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Welcome to my writer's log. I'm using this blog as my writer's notebook to keep a record of my writing and research activities. You're quite welcome to swing by and have a look.

By Helen Steadman, Mar 10 2018 03:01PM

Last weekend, I finished writing Sunwise, the sequel to Widdershins and sent it off to my publisher, Impress Books. There’s sure to be a lot more rewriting and editing to do before it’s published later this year or early next, but in the meantime, I need to get started on novel number three.


This novel will be inspired by the Shotley Bridge swordmakers, who originated in Solingen, Germany. For now, I’m calling it Running Wolves (a reference to the Solingen blade mark), but as I often change my mind about names, it may well end up being called something else.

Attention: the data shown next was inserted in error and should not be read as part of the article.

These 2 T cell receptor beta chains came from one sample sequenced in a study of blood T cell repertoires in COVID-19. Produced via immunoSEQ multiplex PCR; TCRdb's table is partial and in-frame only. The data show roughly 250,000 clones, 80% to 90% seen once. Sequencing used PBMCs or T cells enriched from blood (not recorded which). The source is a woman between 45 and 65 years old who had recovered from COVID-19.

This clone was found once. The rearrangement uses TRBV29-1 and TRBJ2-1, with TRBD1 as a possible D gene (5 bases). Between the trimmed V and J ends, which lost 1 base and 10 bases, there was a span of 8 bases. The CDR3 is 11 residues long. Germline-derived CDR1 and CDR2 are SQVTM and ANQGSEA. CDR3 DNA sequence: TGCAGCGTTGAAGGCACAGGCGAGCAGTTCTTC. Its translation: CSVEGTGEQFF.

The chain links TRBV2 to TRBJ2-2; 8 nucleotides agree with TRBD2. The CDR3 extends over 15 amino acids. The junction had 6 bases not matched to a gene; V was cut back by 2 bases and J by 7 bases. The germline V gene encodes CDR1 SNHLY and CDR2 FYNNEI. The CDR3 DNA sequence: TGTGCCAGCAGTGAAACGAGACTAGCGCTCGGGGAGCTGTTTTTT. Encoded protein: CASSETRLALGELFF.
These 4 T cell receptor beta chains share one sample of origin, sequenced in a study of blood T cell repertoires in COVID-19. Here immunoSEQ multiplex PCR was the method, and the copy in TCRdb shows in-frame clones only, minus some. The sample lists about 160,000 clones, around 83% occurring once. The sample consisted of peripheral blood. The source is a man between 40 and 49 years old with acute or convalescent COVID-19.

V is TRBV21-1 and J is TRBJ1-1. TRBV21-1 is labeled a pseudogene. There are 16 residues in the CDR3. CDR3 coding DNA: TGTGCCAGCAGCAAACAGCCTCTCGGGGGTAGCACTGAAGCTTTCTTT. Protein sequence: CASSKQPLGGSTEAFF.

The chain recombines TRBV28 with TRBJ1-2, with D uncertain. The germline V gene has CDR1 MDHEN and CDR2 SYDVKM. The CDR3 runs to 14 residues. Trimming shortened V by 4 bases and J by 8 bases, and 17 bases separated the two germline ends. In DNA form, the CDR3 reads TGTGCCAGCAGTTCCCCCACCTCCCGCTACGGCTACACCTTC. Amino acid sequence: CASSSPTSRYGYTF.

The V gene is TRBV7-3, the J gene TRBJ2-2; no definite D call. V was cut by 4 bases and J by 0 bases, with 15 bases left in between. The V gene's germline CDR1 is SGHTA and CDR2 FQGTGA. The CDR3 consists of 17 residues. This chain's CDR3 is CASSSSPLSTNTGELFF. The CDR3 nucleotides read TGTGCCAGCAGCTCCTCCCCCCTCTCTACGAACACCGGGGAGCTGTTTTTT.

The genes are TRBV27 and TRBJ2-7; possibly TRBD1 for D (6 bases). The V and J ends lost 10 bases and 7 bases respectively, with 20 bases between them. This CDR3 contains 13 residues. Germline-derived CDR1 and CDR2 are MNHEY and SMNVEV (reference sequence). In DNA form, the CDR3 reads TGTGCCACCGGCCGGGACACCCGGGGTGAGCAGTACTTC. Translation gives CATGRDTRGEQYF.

As with Widdershins and Sunwise, this novel is set in the seventeenth century, and it needs a huge amount of research to underpin it. I wrote Widdershins for my MA in Creative Writing at the Manchester Writing School and I’m writing Running Wolves for my PhD in English at the University of Aberdeen. The name of the research project is ‘Elsewhere to be’.


So far, I’ve carried out a literature review and read lots of books about swords, swordmakers, swordmaking, early metal working, metallurgy, and local history in both Derwentside and Solingen. Next, I buried myself in the archives to study the swordmakers’ correspondence. It was a deeply humbling experience to read letters to and from the swordmakers, which were written over three hundred years ago.